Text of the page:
A grocery store salad bar doesn't immediately strike you as the most inspirational spot ever. Personally, I don't think I've ever had any brilliant ideas while spooning up croutons or trying to dip dressing into one of those little plastic ramekins.
This just shows how uninventive I am, at least compared with Mohammad Al-Zaiti, owner of the Mediterranean Market & Cafe. While attending Kansas University, Al-Zaiti got tired of eating supermarket salads for lunch every day, and the idea for Mediterranean Market was born.
First located on Iowa Street, Al-Zaiti moved about a year ago to his current location in Orchards Corner, 3300 W. 15th St., to make more room for this cafe/market. Simultaneous shopping and eating is a fabulous concept what more could one want? and Mediterranean Market exploits it, albeit in a fairly spartan environment. Scattered tables complement a deli counter and several shelves of imported products. There are barrels of olives and huge hunks of cheese, dozens of relishes and a baffling array of canned goods. There's vanilla powder, unroasted coffee beans, sardines, individual zip-locked bags of various nuts and grains, jars of tahini and ajvar (roasted pepper paste).
If exploring this wondrous assortment of foodstuffs isn't enough to amuse, you can watch Arabic cartoons, listen to the Middle Eastern music or peruse the bulletin board, which is likely to bear such postings as advertisements for Muslim nannies.
Al-Zaiti, who lives in Kansas City, has a buoyant enthusiasm for his store. (His assistant manager describes him as a "mother hen" who pushes baklava like an Italian matriarch pushes lasagna.) He still makes the marinades for his food, but because of the commute, has delegated the bulk of the cooking to others.
"I still check all the orders," he tells me, overseeing everything to ensure the food quality doesn't deteriorate. Discovering it's my first visit, he assures me, "It's good. I'll make sure it's good."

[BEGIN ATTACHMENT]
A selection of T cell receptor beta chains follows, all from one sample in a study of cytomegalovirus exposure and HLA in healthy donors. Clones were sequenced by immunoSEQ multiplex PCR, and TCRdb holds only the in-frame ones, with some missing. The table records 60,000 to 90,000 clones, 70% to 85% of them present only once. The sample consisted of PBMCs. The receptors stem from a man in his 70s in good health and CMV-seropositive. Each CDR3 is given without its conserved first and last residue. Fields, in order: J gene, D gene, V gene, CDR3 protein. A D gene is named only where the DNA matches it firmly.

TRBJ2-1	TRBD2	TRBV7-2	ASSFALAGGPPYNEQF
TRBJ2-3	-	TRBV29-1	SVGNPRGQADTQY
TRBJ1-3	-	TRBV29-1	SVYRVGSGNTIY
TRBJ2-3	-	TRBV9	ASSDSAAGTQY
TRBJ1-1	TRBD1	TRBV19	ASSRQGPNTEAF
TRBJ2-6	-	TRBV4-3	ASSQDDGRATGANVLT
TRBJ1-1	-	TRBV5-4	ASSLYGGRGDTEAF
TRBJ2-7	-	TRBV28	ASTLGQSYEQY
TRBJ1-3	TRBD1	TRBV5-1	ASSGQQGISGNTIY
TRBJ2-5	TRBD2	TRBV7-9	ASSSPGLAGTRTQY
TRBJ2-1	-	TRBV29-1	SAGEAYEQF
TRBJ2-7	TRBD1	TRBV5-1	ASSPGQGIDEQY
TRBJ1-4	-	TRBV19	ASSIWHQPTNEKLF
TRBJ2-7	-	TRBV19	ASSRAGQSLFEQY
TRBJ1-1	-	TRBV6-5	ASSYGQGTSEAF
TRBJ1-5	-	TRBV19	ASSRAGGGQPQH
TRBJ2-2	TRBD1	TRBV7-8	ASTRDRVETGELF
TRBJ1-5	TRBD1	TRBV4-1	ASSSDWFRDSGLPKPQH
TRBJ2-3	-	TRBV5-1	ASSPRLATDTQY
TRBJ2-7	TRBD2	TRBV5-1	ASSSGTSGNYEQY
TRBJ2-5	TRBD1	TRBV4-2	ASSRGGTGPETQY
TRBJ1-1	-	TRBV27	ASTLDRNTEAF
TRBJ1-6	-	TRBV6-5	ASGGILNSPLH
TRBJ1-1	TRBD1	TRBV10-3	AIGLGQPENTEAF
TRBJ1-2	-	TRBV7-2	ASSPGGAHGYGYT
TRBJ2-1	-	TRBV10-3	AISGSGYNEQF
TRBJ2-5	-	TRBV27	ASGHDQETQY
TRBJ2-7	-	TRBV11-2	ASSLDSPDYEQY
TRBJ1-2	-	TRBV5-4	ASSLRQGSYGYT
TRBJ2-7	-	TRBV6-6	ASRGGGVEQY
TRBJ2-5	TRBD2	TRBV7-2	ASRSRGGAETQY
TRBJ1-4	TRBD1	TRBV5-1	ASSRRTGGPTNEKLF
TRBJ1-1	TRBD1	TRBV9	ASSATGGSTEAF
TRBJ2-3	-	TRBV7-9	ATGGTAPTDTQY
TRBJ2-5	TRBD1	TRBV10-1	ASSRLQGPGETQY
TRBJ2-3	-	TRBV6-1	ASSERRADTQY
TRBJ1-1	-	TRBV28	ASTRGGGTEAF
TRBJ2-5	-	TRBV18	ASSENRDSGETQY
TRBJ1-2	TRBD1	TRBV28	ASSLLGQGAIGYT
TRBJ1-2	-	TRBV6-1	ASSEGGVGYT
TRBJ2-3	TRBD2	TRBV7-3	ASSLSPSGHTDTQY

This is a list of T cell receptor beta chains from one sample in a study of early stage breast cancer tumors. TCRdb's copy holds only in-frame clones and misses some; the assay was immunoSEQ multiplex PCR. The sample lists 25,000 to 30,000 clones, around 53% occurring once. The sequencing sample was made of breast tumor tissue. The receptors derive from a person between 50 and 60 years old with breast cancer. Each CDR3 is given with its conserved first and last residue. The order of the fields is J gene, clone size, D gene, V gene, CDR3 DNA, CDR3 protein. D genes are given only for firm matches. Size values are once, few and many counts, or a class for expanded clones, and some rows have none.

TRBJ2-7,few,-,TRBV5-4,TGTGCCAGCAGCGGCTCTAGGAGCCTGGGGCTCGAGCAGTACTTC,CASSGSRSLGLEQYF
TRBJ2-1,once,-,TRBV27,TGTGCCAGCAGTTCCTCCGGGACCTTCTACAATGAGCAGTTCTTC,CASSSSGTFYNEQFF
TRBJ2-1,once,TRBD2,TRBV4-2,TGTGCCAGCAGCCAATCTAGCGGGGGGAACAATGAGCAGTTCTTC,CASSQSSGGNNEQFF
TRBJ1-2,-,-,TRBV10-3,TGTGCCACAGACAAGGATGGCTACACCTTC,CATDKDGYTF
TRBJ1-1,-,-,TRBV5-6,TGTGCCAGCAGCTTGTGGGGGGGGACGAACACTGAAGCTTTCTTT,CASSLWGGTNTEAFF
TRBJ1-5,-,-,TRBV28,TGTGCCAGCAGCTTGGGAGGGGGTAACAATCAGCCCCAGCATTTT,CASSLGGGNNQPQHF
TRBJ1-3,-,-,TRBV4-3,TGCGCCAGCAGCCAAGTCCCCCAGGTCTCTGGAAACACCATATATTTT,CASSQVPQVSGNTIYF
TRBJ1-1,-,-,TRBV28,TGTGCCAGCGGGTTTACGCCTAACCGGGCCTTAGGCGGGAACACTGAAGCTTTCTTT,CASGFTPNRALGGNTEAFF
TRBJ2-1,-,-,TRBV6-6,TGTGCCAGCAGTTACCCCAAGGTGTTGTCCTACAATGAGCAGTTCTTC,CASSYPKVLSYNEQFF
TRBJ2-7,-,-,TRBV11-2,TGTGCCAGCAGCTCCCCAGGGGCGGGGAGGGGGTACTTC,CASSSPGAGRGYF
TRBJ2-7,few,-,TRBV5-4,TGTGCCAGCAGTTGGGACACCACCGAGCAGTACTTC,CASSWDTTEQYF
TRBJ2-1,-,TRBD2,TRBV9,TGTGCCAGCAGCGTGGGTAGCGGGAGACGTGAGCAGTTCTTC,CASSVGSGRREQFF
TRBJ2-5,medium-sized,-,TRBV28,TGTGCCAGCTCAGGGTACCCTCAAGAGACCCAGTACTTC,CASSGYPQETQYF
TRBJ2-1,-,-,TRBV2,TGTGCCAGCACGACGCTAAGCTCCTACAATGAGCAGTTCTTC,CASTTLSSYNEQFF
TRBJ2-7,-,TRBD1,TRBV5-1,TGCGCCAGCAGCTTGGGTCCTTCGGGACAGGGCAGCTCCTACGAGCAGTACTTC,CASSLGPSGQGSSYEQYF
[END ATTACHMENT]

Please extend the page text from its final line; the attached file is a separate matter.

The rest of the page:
Tour of the Mediterranean
For an appetizer we tried Zatter pie, baked bread marinated in olive oil and seasoned with thyme and sesame. This looked like a little pizza smeared with a dark brown paste; it's very salty and unusual to American tastes. Paired with salad it was excellent, much as it would be with fresh fruit or other sweet or watery foods.
More suited to the rest of our meal, though, was the spinach pie, a spinach filling layered between thin flakes of pastry, served with cucumber sauce. Having been made earlier, the pastry was slightly soggy from the moisture of the filling. But this condition is unavoidable when food is made in advance, and it didn't interfere with the good flavor. We ate it all and tussled over the last bite.
Going for the classics, I tried grape leaves, hummus, falafel and a fatoosh salad. Best was the fatoosh salad: fresh romaine lettuce was topped with cucumber, tomatoes, toasted bread and tart dressing and there was a lot of it. The grape leaves, however, lacked tanginess, and were slightly slimy with oil, and I also was somewhat disappointed in the falafel (fried ground chick peas): The shell was not the tender-crispy outer layer I had hoped for, but instead was slightly tough, and the seasoning was unmemorable.
The viscosity of hummus varies widely: Mediterranean Market's was very blended, so that its consistency was much like a creamy dip; its taste didn't match the full-bodied flavor that characterizes many commercial varieties, with eggplant or olives or garlic added, but it had a simplicity that was appealing on its own, and the warm, soft pita, cut into cute little triangles, was great.
The "Tour of the Mediterranean" veggie plate comes with hummus, baba ghannooj, ajvar, pickles and cucumber sauce, with pita, of course. I was unimpressed with the baba ghannooj, which I found to be an over-blended dip of roasted eggplant with only adequate flavor. The ajvar, though, a puree of roasted red peppers, was much better, full-bodied in both consistency and taste, and a welcome dash of color to go with the otherwise neutral palate.
Also tasty was the lamb shawarma plate, in which small pieces of marinated lamb sat on a bed of saffron rice, accompanied by a garlic yogurt sauce, pita and carrots. Entr came with a side salad that's much better than average. The lettuce was crisp and green and the tomato ripe, and a generous topping of goat cheese lent an exotic touch.
We finished, traditionally, with baklava. This, unfortunately, suffered from being in the refrigerator all day. It was so cold that it was difficult to cut, and the contrasting tastes and textures of flaky pastry and moist nutty filling had become indistinct.
It's true that the inconsistencies at Mediterranean Market can be somewhat disappointing. But when you enter, you are, on the one hand, stepping into a retail establishment, and on the other stepping into what amounts to a home kitchen a place that is imperfect but ultimately rewarding. Fortunately for diners looking for something slightly different, this home kitchen serves the public.